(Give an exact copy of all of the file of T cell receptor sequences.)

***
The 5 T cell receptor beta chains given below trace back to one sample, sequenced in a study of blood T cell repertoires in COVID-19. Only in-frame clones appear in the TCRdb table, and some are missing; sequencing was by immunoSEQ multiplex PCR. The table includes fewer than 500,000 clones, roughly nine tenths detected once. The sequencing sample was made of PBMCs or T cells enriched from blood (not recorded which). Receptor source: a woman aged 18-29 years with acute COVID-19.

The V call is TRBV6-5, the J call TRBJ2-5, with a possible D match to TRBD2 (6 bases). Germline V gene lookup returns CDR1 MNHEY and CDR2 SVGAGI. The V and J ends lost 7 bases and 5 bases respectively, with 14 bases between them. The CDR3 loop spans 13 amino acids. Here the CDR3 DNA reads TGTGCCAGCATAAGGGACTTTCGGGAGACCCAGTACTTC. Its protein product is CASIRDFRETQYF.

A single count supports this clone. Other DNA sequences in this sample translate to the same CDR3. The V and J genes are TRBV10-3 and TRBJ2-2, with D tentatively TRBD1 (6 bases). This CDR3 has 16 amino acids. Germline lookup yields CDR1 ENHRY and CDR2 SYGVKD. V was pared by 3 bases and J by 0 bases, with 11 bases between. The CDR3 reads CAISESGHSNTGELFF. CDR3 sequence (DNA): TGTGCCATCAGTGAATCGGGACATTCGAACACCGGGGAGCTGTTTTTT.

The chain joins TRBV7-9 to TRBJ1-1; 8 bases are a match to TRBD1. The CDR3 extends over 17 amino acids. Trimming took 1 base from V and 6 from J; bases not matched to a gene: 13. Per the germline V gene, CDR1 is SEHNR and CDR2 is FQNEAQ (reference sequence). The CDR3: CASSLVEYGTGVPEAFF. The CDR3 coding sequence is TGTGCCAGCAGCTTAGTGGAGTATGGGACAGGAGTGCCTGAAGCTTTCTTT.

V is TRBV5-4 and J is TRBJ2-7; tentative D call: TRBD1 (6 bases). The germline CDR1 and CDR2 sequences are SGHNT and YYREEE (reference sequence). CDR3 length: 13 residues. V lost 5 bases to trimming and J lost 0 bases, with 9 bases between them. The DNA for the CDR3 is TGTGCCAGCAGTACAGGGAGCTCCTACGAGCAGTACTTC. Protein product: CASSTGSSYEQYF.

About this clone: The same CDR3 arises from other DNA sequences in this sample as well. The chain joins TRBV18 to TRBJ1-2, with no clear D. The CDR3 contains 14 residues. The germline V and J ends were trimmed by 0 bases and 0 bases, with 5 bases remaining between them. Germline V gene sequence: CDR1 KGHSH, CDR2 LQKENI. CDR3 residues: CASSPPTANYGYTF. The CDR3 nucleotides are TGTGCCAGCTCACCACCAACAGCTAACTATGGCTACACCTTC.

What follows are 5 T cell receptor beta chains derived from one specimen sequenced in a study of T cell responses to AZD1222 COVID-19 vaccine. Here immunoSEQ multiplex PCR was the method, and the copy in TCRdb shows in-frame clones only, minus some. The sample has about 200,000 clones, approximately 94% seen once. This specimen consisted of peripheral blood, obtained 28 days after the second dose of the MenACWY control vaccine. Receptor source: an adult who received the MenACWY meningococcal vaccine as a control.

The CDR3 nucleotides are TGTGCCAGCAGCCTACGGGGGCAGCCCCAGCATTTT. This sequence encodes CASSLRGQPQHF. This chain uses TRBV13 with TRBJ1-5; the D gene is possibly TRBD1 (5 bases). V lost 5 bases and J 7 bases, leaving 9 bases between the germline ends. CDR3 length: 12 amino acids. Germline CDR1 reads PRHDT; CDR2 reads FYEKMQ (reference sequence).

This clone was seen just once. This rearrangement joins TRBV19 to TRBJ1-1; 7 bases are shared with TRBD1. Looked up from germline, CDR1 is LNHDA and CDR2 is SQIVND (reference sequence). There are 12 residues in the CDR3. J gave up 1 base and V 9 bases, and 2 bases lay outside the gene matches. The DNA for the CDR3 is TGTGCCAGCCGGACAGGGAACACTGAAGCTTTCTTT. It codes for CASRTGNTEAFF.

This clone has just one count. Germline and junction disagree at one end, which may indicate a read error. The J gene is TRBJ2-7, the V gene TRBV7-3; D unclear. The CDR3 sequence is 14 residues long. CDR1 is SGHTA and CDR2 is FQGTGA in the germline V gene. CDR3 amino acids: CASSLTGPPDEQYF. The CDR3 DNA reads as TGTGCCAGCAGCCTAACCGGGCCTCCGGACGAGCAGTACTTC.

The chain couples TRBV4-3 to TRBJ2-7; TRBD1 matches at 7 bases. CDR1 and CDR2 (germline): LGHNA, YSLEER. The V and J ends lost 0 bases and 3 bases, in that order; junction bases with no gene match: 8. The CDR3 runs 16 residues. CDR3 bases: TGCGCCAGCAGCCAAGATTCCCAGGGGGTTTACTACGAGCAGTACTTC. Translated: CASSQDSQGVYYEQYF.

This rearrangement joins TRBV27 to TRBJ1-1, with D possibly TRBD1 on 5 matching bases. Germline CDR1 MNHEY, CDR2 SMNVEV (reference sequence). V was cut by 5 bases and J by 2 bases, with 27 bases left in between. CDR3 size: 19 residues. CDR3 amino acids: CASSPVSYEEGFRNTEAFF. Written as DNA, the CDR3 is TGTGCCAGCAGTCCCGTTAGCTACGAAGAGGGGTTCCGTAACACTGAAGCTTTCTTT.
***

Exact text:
The 5 T cell receptor beta chains given below trace back to one sample, sequenced in a study of blood T cell repertoires in COVID-19. Only in-frame clones appear in the TCRdb table, and some are missing; sequencing was by immunoSEQ multiplex PCR. The table includes fewer than 500,000 clones, roughly nine tenths detected once. The sequencing sample was made of PBMCs or T cells enriched from blood (not recorded which). Receptor source: a woman aged 18-29 years with acute COVID-19.

The V call is TRBV6-5, the J call TRBJ2-5, with a possible D match to TRBD2 (6 bases). Germline V gene lookup returns CDR1 MNHEY and CDR2 SVGAGI. The V and J ends lost 7 bases and 5 bases respectively, with 14 bases between them. The CDR3 loop spans 13 amino acids. Here the CDR3 DNA reads TGTGCCAGCATAAGGGACTTTCGGGAGACCCAGTACTTC. Its protein product is CASIRDFRETQYF.

A single count supports this clone. Other DNA sequences in this sample translate to the same CDR3. The V and J genes are TRBV10-3 and TRBJ2-2, with D tentatively TRBD1 (6 bases). This CDR3 has 16 amino acids. Germline lookup yields CDR1 ENHRY and CDR2 SYGVKD. V was pared by 3 bases and J by 0 bases, with 11 bases between. The CDR3 reads CAISESGHSNTGELFF. CDR3 sequence (DNA): TGTGCCATCAGTGAATCGGGACATTCGAACACCGGGGAGCTGTTTTTT.

The chain joins TRBV7-9 to TRBJ1-1; 8 bases are a match to TRBD1. The CDR3 extends over 17 amino acids. Trimming took 1 base from V and 6 from J; bases not matched to a gene: 13. Per the germline V gene, CDR1 is SEHNR and CDR2 is FQNEAQ (reference sequence). The CDR3: CASSLVEYGTGVPEAFF. The CDR3 coding sequence is TGTGCCAGCAGCTTAGTGGAGTATGGGACAGGAGTGCCTGAAGCTTTCTTT.

V is TRBV5-4 and J is TRBJ2-7; tentative D call: TRBD1 (6 bases). The germline CDR1 and CDR2 sequences are SGHNT and YYREEE (reference sequence). CDR3 length: 13 residues. V lost 5 bases to trimming and J lost 0 bases, with 9 bases between them. The DNA for the CDR3 is TGTGCCAGCAGTACAGGGAGCTCCTACGAGCAGTACTTC. Protein product: CASSTGSSYEQYF.

About this clone: The same CDR3 arises from other DNA sequences in this sample as well. The chain joins TRBV18 to TRBJ1-2, with no clear D. The CDR3 contains 14 residues. The germline V and J ends were trimmed by 0 bases and 0 bases, with 5 bases remaining between them. Germline V gene sequence: CDR1 KGHSH, CDR2 LQKENI. CDR3 residues: CASSPPTANYGYTF. The CDR3 nucleotides are TGTGCCAGCTCACCACCAACAGCTAACTATGGCTACACCTTC.

What follows are 5 T cell receptor beta chains derived from one specimen sequenced in a study of T cell responses to AZD1222 COVID-19 vaccine. Here immunoSEQ multiplex PCR was the method, and the copy in TCRdb shows in-frame clones only, minus some. The sample has about 200,000 clones, approximately 94% seen once. This specimen consisted of peripheral blood, obtained 28 days after the second dose of the MenACWY control vaccine. Receptor source: an adult who received the MenACWY meningococcal vaccine as a control.

The CDR3 nucleotides are TGTGCCAGCAGCCTACGGGGGCAGCCCCAGCATTTT. This sequence encodes CASSLRGQPQHF. This chain uses TRBV13 with TRBJ1-5; the D gene is possibly TRBD1 (5 bases). V lost 5 bases and J 7 bases, leaving 9 bases between the germline ends. CDR3 length: 12 amino acids. Germline CDR1 reads PRHDT; CDR2 reads FYEKMQ (reference sequence).

This clone was seen just once. This rearrangement joins TRBV19 to TRBJ1-1; 7 bases are shared with TRBD1. Looked up from germline, CDR1 is LNHDA and CDR2 is SQIVND (reference sequence). There are 12 residues in the CDR3. J gave up 1 base and V 9 bases, and 2 bases lay outside the gene matches. The DNA for the CDR3 is TGTGCCAGCCGGACAGGGAACACTGAAGCTTTCTTT. It codes for CASRTGNTEAFF.

This clone has just one count. Germline and junction disagree at one end, which may indicate a read error. The J gene is TRBJ2-7, the V gene TRBV7-3; D unclear. The CDR3 sequence is 14 residues long. CDR1 is SGHTA and CDR2 is FQGTGA in the germline V gene. CDR3 amino acids: CASSLTGPPDEQYF. The CDR3 DNA reads as TGTGCCAGCAGCCTAACCGGGCCTCCGGACGAGCAGTACTTC.

The chain couples TRBV4-3 to TRBJ2-7; TRBD1 matches at 7 bases. CDR1 and CDR2 (germline): LGHNA, YSLEER. The V and J ends lost 0 bases and 3 bases, in that order; junction bases with no gene match: 8. The CDR3 runs 16 residues. CDR3 bases: TGCGCCAGCAGCCAAGATTCCCAGGGGGTTTACTACGAGCAGTACTTC. Translated: CASSQDSQGVYYEQYF.

This rearrangement joins TRBV27 to TRBJ1-1, with D possibly TRBD1 on 5 matching bases. Germline CDR1 MNHEY, CDR2 SMNVEV (reference sequence). V was cut by 5 bases and J by 2 bases, with 27 bases left in between. CDR3 size: 19 residues. CDR3 amino acids: CASSPVSYEEGFRNTEAFF. Written as DNA, the CDR3 is TGTGCCAGCAGTCCCGTTAGCTACGAAGAGGGGTTCCGTAACACTGAAGCTTTCTTT.